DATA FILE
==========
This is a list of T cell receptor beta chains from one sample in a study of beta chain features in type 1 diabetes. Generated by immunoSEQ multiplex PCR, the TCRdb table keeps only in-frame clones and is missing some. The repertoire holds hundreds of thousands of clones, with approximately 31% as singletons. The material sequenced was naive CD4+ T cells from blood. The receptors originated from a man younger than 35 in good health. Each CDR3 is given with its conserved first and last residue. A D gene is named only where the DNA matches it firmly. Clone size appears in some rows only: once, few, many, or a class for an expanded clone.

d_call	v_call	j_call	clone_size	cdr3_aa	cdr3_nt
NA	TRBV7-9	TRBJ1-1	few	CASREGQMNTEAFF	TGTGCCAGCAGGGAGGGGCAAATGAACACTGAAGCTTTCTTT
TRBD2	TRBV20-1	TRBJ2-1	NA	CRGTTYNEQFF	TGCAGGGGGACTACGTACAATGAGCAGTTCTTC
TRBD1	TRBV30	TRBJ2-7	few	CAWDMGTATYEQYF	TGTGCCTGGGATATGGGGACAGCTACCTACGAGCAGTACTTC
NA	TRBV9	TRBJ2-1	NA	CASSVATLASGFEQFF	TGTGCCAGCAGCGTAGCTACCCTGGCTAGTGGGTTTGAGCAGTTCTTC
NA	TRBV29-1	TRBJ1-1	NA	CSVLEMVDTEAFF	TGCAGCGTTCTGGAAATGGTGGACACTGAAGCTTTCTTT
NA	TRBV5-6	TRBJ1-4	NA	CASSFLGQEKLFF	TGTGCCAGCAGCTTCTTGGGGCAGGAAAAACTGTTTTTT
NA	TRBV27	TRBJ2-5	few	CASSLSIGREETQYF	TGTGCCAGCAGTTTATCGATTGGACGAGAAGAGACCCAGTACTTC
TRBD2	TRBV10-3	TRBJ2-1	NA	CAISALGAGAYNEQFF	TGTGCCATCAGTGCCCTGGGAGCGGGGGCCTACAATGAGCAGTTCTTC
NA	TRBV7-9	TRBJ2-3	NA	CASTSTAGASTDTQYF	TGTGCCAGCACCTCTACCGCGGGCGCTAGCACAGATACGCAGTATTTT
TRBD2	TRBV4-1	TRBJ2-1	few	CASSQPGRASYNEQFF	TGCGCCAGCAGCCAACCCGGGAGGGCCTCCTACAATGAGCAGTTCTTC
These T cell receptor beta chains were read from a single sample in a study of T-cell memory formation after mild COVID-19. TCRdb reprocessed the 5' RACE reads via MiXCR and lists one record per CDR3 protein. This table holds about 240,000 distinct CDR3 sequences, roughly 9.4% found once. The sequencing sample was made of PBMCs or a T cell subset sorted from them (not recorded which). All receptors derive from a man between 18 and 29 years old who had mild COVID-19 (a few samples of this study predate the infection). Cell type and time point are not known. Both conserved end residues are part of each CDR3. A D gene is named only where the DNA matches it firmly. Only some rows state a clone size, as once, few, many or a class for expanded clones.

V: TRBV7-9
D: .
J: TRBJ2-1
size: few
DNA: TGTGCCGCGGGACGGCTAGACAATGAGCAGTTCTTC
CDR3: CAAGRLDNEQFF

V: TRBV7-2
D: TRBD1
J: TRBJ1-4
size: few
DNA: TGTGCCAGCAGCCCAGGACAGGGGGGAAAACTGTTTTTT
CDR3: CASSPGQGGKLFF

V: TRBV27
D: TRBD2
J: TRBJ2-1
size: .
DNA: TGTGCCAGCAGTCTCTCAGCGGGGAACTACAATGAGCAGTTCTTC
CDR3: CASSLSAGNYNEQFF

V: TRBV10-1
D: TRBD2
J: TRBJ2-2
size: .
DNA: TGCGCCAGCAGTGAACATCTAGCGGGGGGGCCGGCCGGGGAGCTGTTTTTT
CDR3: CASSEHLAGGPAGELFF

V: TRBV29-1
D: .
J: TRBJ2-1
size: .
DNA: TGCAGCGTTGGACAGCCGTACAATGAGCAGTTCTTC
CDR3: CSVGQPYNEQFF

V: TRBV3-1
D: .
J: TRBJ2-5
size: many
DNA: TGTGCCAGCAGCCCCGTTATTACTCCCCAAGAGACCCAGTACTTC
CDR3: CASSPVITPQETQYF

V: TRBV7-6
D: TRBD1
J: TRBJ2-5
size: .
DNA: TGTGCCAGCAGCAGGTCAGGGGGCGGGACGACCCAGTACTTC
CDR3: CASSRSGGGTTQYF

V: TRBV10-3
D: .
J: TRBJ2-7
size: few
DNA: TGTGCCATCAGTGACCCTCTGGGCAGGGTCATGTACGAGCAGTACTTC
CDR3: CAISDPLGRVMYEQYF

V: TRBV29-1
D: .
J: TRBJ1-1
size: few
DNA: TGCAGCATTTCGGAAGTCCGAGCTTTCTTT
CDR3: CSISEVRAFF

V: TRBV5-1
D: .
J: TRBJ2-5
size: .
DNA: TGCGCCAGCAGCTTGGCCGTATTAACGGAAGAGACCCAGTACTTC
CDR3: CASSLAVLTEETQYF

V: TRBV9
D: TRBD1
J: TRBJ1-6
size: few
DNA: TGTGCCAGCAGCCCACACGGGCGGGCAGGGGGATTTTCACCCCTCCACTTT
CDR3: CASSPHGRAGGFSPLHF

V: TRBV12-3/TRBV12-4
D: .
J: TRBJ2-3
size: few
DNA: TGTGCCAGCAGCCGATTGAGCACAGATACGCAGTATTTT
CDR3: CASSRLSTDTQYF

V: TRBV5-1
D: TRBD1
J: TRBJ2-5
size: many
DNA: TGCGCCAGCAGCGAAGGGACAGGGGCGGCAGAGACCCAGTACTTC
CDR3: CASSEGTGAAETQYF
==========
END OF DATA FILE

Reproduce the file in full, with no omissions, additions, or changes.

This is a list of T cell receptor beta chains from one sample in a study of beta chain features in type 1 diabetes. Generated by immunoSEQ multiplex PCR, the TCRdb table keeps only in-frame clones and is missing some. The repertoire holds hundreds of thousands of clones, with approximately 31% as singletons. The material sequenced was naive CD4+ T cells from blood. The receptors originated from a man younger than 35 in good health. Each CDR3 is given with its conserved first and last residue. A D gene is named only where the DNA matches it firmly. Clone size appears in some rows only: once, few, many, or a class for an expanded clone.

d_call	v_call	j_call	clone_size	cdr3_aa	cdr3_nt
NA	TRBV7-9	TRBJ1-1	few	CASREGQMNTEAFF	TGTGCCAGCAGGGAGGGGCAAATGAACACTGAAGCTTTCTTT
TRBD2	TRBV20-1	TRBJ2-1	NA	CRGTTYNEQFF	TGCAGGGGGACTACGTACAATGAGCAGTTCTTC
TRBD1	TRBV30	TRBJ2-7	few	CAWDMGTATYEQYF	TGTGCCTGGGATATGGGGACAGCTACCTACGAGCAGTACTTC
NA	TRBV9	TRBJ2-1	NA	CASSVATLASGFEQFF	TGTGCCAGCAGCGTAGCTACCCTGGCTAGTGGGTTTGAGCAGTTCTTC
NA	TRBV29-1	TRBJ1-1	NA	CSVLEMVDTEAFF	TGCAGCGTTCTGGAAATGGTGGACACTGAAGCTTTCTTT
NA	TRBV5-6	TRBJ1-4	NA	CASSFLGQEKLFF	TGTGCCAGCAGCTTCTTGGGGCAGGAAAAACTGTTTTTT
NA	TRBV27	TRBJ2-5	few	CASSLSIGREETQYF	TGTGCCAGCAGTTTATCGATTGGACGAGAAGAGACCCAGTACTTC
TRBD2	TRBV10-3	TRBJ2-1	NA	CAISALGAGAYNEQFF	TGTGCCATCAGTGCCCTGGGAGCGGGGGCCTACAATGAGCAGTTCTTC
NA	TRBV7-9	TRBJ2-3	NA	CASTSTAGASTDTQYF	TGTGCCAGCACCTCTACCGCGGGCGCTAGCACAGATACGCAGTATTTT
TRBD2	TRBV4-1	TRBJ2-1	few	CASSQPGRASYNEQFF	TGCGCCAGCAGCCAACCCGGGAGGGCCTCCTACAATGAGCAGTTCTTC
These T cell receptor beta chains were read from a single sample in a study of T-cell memory formation after mild COVID-19. TCRdb reprocessed the 5' RACE reads via MiXCR and lists one record per CDR3 protein. This table holds about 240,000 distinct CDR3 sequences, roughly 9.4% found once. The sequencing sample was made of PBMCs or a T cell subset sorted from them (not recorded which). All receptors derive from a man between 18 and 29 years old who had mild COVID-19 (a few samples of this study predate the infection). Cell type and time point are not known. Both conserved end residues are part of each CDR3. A D gene is named only where the DNA matches it firmly. Only some rows state a clone size, as once, few, many or a class for expanded clones.

V: TRBV7-9
D: .
J: TRBJ2-1
size: few
DNA: TGTGCCGCGGGACGGCTAGACAATGAGCAGTTCTTC
CDR3: CAAGRLDNEQFF

V: TRBV7-2
D: TRBD1
J: TRBJ1-4
size: few
DNA: TGTGCCAGCAGCCCAGGACAGGGGGGAAAACTGTTTTTT
CDR3: CASSPGQGGKLFF

V: TRBV27
D: TRBD2
J: TRBJ2-1
size: .
DNA: TGTGCCAGCAGTCTCTCAGCGGGGAACTACAATGAGCAGTTCTTC
CDR3: CASSLSAGNYNEQFF

V: TRBV10-1
D: TRBD2
J: TRBJ2-2
size: .
DNA: TGCGCCAGCAGTGAACATCTAGCGGGGGGGCCGGCCGGGGAGCTGTTTTTT
CDR3: CASSEHLAGGPAGELFF

V: TRBV29-1
D: .
J: TRBJ2-1
size: .
DNA: TGCAGCGTTGGACAGCCGTACAATGAGCAGTTCTTC
CDR3: CSVGQPYNEQFF

V: TRBV3-1
D: .
J: TRBJ2-5
size: many
DNA: TGTGCCAGCAGCCCCGTTATTACTCCCCAAGAGACCCAGTACTTC
CDR3: CASSPVITPQETQYF

V: TRBV7-6
D: TRBD1
J: TRBJ2-5
size: .
DNA: TGTGCCAGCAGCAGGTCAGGGGGCGGGACGACCCAGTACTTC
CDR3: CASSRSGGGTTQYF

V: TRBV10-3
D: .
J: TRBJ2-7
size: few
DNA: TGTGCCATCAGTGACCCTCTGGGCAGGGTCATGTACGAGCAGTACTTC
CDR3: CAISDPLGRVMYEQYF

V: TRBV29-1
D: .
J: TRBJ1-1
size: few
DNA: TGCAGCATTTCGGAAGTCCGAGCTTTCTTT
CDR3: CSISEVRAFF

V: TRBV5-1
D: .
J: TRBJ2-5
size: .
DNA: TGCGCCAGCAGCTTGGCCGTATTAACGGAAGAGACCCAGTACTTC
CDR3: CASSLAVLTEETQYF

V: TRBV9
D: TRBD1
J: TRBJ1-6
size: few
DNA: TGTGCCAGCAGCCCACACGGGCGGGCAGGGGGATTTTCACCCCTCCACTTT
CDR3: CASSPHGRAGGFSPLHF

V: TRBV12-3/TRBV12-4
D: .
J: TRBJ2-3
size: few
DNA: TGTGCCAGCAGCCGATTGAGCACAGATACGCAGTATTTT
CDR3: CASSRLSTDTQYF

V: TRBV5-1
D: TRBD1
J: TRBJ2-5
size: many
DNA: TGCGCCAGCAGCGAAGGGACAGGGGCGGCAGAGACCCAGTACTTC
CDR3: CASSEGTGAAETQYF